On our way from Mbita to Gilgil yesterday, we took a little detour to Kogelo for a little visit with Mama Sarah.
We didn’t know what to expect. We thought we were just going to visit the town, maybe take a few photos of signs saying “this is the place, blah blah blah.” It wasn’t like that at all.
We drove up to the homestead and got out of the van. We walked through the gate, and there were two army tents right inside. The gate and the fence surrounding the homestead were new. They had a table set up, and we approached the guard — a Kenyan police officer — at the table. He demanded our passports, which we gave him. We signed the register, including names, addresses, purpose of visit, etc. He gave our passports back and let us go.
We walked up the drive toward the house, which was about 100 yards away. It’s a simple house with a corrugated metal roof. There’s a solar panel, satellite dish, and radio antenna on the roof, which are a bit unusual for the area. There were lots of animals around — cows, turkeys (the first we’ve seen in Kenya), and other edible animals. On the left side of the house, there are two graves. One is the father, who was born in 1936 and died in 1982. Behind that is the grandfather, Mama Sarah’s husband, who died in 1975. His tombstone said he was born in 1870, which would have made him 105 years old when he died. If he were still alive, he would be 134 now.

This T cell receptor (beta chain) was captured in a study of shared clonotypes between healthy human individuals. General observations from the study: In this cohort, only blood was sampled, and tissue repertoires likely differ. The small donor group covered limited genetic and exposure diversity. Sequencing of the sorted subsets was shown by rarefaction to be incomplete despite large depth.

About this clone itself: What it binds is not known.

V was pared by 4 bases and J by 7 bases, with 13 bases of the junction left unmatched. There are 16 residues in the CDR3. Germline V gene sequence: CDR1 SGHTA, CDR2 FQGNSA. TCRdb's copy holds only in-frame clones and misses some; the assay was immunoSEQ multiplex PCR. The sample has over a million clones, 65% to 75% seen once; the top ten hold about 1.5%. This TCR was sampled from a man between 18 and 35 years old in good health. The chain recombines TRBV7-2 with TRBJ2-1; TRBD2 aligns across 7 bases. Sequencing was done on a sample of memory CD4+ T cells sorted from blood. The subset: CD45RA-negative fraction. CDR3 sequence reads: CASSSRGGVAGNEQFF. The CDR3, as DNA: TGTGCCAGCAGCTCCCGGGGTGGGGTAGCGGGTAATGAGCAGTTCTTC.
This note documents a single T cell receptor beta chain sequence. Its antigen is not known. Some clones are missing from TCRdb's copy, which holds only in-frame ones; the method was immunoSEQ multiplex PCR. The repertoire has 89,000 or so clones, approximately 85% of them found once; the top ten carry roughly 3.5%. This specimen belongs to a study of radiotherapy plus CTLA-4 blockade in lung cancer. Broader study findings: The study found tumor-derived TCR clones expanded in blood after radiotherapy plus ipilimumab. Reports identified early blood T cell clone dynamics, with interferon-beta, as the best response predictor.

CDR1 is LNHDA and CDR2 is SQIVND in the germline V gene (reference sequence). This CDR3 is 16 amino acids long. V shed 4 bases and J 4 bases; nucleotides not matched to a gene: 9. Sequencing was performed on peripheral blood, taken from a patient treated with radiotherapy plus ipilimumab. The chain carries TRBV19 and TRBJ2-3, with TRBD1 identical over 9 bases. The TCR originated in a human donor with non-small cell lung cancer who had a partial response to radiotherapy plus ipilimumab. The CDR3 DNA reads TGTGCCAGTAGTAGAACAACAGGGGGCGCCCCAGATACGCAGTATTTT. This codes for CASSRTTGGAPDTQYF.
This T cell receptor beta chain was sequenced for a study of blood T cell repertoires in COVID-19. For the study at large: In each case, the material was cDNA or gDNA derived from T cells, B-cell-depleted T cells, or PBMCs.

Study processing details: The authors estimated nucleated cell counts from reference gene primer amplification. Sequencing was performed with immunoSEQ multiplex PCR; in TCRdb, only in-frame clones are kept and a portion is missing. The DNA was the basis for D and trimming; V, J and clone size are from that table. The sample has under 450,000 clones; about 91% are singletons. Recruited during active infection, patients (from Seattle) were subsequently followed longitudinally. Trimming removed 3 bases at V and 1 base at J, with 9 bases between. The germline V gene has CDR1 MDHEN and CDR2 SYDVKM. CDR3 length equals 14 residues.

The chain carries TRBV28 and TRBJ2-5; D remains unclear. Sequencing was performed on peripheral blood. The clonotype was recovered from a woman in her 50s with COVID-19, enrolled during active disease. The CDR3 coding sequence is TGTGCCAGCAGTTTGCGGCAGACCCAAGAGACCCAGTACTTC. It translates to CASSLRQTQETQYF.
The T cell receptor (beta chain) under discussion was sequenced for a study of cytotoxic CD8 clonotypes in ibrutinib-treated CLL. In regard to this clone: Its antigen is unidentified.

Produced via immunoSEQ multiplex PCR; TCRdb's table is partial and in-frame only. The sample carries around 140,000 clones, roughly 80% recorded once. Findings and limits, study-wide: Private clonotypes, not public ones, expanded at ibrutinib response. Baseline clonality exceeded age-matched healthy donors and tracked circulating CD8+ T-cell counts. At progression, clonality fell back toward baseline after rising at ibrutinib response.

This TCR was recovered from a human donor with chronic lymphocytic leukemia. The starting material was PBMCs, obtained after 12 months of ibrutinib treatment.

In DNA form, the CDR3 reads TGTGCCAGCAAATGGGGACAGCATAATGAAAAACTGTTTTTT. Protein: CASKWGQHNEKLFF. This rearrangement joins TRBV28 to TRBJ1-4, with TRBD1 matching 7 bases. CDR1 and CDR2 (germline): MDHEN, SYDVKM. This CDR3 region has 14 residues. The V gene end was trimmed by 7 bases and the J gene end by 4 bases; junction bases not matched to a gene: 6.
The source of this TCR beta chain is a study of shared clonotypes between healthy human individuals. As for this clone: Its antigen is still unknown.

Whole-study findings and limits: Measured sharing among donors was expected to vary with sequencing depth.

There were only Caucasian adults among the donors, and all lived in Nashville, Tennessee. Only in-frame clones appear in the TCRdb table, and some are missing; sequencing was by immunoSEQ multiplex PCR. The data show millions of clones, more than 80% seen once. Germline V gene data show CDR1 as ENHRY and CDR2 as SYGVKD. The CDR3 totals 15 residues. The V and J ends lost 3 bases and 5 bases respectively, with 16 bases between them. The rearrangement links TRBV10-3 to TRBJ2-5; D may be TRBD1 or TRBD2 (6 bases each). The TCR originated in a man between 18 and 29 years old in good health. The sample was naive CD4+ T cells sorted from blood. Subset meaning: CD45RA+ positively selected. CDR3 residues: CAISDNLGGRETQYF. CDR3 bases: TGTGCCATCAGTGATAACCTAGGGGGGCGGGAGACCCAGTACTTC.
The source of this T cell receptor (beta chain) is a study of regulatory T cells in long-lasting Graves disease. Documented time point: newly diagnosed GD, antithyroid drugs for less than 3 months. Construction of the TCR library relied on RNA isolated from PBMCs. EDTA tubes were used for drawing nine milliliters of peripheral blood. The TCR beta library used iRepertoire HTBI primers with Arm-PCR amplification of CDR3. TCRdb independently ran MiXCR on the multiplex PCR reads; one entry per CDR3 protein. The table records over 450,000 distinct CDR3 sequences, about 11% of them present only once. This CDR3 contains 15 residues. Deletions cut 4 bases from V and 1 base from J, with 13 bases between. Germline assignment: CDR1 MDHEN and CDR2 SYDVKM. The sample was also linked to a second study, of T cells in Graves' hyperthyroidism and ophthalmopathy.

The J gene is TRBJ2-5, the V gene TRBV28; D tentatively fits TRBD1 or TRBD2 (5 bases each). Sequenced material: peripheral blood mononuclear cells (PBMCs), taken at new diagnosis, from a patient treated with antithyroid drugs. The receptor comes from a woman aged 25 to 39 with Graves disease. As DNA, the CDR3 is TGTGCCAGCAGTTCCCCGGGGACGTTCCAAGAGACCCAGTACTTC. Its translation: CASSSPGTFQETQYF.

There were chairs set up in a semicircle in front of the house, maybe 40 feet away. After a while, an assistant came out and asked us to sign Mama Sarah’s guest book. A few minutes later, Mama Sarah came out. She went around the circle and shook everyone’s hand. There were about 10 of us. She sat down, and welcomed us to her home, and thanked us for coming. We each introduced ourselves, and told her where we’re from. Sharon also explained the mission of Teachers Without Borders – Canada, and she seemed pleased. Zac asked her if things had changed much for her in the last year. We were happy to hear that, although she has more visitors, life for her is still very peaceful and very much the same. Sharon asked her if she had advice to give to teachers, and she told them they should teach well, and teach the students to be respectful. After a few minutes, we had our picture taken with her, thanked her for her hospitality, and left.
That’s how I met the grandmother of the President of the United States.
Okay, so biologically, that’s not entirely accurate. Sarah was the third wife of President Obama’s grandfather. His grandmother was the second wife. But still, it was very cool.
The whole experience was very strange. I’m very glad we went. I’m happy that it’s not a tourist trap, and it’s not overrun with American tourists or secret service people. It was very peaceful. Nice.